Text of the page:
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A Question of Recollection

For JT & T & Bob, who, like my Mike, have endured far more than anyone
should ever have to, and who still inspire hope & love &

And for Michael and John and Califmom, who's places I have been in and for whom
I feel so much compassion despite my recent inability to express it.

Something has ceased to come along with me.  Not the memories or images or voices of those close to me who’ve died, but my recollection of what I was like when they were dying.

I read about the young adults in my cancer world, their struggles, their joys, their treatments, their too short periods of living with no evidence of disease, and their occasional relapses.  Although, the relapses seem too frequent lately to be called “occasional”.

I watch as three vibrant young ones, two men and one woman, are dying.  One fast, with a wife that was me not too long ago and two kids I’d always hoped for.  Two others more slowly, their bodies battered and bruised and near broken from years of harshities, insults to a system more resilient then it is getting credit for right now.  One of those dying, the woman, will leave a best friend longing, a sister twin-less, young son motherless, and a devoted husband widowed, despite her attempts to stay as long as she can.  The other is making plans for his husband’s sister to carry their baby.  He might live to see his child, but he might not.  And he might not be able to hold hope, all the pain this continued torture of a physical existence he must endure.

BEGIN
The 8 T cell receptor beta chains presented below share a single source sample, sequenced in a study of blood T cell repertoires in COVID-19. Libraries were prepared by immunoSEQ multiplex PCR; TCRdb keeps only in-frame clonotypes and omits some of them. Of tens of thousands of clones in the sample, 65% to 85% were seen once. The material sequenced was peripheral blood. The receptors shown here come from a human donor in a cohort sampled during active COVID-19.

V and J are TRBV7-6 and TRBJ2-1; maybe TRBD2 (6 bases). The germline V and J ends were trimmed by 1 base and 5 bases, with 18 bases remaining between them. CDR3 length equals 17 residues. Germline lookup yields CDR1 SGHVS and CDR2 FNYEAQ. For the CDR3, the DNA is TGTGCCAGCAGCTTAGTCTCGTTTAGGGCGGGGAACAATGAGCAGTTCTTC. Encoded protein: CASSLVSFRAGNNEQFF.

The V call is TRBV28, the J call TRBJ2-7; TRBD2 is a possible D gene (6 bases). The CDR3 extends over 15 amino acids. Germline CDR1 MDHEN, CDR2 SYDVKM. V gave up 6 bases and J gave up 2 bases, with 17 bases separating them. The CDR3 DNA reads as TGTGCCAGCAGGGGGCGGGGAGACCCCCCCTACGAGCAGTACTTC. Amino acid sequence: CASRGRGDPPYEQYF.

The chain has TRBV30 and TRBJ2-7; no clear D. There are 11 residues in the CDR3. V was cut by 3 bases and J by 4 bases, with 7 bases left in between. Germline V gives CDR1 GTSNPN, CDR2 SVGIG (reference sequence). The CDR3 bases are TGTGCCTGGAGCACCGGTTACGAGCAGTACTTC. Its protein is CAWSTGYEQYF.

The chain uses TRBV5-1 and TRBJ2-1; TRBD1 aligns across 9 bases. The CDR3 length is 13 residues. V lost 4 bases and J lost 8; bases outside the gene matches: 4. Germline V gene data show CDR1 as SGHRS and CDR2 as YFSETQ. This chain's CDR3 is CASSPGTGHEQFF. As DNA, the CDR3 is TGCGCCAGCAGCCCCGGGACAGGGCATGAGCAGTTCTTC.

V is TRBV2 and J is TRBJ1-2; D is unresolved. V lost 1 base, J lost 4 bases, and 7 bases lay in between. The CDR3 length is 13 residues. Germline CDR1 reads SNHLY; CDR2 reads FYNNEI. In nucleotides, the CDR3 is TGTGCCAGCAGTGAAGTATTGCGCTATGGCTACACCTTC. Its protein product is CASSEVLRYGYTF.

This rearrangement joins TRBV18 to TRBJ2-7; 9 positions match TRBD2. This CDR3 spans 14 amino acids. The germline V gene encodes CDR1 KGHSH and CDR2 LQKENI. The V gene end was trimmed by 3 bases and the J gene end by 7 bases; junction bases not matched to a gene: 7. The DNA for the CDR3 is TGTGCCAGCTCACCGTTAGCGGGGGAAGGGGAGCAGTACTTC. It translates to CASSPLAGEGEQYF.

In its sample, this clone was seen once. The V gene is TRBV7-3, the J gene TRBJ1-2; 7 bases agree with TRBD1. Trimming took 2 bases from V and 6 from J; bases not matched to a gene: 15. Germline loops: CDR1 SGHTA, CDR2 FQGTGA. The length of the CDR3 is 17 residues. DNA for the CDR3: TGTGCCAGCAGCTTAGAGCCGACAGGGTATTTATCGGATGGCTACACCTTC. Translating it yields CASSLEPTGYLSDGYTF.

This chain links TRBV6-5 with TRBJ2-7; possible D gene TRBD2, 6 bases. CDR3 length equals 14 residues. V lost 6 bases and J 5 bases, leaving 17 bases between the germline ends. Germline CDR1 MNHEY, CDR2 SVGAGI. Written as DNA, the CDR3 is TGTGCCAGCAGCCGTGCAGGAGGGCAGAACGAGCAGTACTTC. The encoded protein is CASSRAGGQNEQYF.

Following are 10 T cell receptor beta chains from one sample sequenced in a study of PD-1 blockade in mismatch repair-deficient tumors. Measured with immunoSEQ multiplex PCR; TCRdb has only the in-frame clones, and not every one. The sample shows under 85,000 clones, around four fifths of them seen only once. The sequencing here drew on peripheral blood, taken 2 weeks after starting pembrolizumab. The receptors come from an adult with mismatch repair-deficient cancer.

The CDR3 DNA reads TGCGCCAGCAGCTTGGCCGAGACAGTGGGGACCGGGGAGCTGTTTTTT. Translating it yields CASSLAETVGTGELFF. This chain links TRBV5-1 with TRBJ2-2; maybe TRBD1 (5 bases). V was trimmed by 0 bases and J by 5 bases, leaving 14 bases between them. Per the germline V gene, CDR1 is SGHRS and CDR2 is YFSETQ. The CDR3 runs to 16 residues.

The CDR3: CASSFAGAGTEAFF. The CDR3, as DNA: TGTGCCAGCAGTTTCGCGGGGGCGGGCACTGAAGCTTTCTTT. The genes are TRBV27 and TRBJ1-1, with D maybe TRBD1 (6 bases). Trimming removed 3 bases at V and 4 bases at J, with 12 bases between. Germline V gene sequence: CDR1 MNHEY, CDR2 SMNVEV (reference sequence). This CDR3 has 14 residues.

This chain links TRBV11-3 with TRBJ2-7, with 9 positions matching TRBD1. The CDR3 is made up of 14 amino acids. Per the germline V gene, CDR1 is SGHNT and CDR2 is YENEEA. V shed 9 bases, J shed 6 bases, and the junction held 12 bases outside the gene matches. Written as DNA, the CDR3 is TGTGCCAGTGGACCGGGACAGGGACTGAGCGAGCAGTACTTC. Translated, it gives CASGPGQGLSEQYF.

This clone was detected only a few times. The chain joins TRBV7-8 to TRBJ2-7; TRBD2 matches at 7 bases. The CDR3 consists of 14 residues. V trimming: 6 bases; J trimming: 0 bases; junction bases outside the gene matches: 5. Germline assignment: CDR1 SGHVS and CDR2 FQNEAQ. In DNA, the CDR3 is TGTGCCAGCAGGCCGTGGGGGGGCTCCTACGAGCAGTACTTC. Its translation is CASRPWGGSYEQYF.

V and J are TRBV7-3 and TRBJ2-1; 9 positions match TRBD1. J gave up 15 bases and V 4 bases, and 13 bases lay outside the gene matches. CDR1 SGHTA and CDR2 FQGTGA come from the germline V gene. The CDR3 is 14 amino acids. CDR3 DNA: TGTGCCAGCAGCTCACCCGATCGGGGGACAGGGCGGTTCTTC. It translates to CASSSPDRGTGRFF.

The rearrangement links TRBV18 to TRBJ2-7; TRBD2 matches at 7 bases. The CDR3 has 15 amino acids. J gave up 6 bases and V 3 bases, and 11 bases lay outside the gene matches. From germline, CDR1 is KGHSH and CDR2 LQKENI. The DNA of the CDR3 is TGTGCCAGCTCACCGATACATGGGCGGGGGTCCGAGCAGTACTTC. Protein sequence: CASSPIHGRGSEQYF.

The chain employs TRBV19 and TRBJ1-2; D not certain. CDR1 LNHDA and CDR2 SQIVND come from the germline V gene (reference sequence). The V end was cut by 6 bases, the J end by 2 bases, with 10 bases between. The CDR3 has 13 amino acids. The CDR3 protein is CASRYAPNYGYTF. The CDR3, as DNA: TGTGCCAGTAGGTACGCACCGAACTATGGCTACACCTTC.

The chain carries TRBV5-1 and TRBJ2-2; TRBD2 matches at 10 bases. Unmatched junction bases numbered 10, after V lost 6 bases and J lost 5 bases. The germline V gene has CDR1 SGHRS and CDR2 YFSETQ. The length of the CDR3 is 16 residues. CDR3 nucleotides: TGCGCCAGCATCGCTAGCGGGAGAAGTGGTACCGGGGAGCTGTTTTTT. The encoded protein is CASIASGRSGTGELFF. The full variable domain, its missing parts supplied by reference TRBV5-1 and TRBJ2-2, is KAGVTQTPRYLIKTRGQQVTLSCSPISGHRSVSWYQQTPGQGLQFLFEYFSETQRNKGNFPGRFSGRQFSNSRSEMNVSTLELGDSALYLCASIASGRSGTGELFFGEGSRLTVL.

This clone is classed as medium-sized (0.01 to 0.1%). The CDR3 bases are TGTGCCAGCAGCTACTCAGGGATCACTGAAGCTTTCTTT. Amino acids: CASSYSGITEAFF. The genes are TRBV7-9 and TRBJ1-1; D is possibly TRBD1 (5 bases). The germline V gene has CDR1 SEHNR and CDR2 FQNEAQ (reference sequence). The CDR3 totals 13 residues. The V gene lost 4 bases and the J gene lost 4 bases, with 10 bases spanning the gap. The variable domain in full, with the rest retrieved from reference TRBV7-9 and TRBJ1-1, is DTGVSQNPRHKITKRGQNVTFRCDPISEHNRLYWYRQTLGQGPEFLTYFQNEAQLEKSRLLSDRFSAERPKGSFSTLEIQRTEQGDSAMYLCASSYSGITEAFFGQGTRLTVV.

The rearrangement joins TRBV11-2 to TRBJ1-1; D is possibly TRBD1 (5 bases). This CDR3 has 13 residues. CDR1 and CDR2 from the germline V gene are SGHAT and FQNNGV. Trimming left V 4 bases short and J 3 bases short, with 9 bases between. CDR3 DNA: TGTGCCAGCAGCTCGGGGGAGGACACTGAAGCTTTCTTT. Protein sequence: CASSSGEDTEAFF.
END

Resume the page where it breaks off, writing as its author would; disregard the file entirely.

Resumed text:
Prior to her reoccurrence, I sat across from the woman who’s child will soon be motherless and shared a meal.  A meal, if you could call it that.  We ate brunch in a fancy San Francisco hotel restaurant and she had tea, breathing shallow and paranoid of microscopic infectious particles in the possibly undercooked fruit in the bakery scone she didn’t order, in the linen napkin folded by someone’s hand, in the air we exhaled her direction during deep, meaningful, resonant conversation she otherwise wanted to consume, if not for the germs; fearing death by mistake or happenstance while all efforts for two years were focused on avoiding that very event despite her body being pumped full of toxins and rescued by someone else’s cells.

I sat across from her, I’ve read about both hims, and I grieve for their delicate mortality, uncontrollably crying at night when I hear their news.  I joke with the one I’m closest with, though I’ve never met him.  I tell him he and his Michael should have a broad, and we’ll all babysit the cherubs.  I tell him I love him.

Some do but these are not people who have many, if any, more chances.  And I offer platitudes and clichés and “if I can do ANY thing, let me know.”  Those phrases that used to piss me off.  I know better, but something has ceased to come along with me, or else I ceased to go along with it.

Sarah Wenstrand
17 April 2010
after "Something has ceased to come along with me."
Death of a Son [who died in a mental hospital aged one]
by John Silkin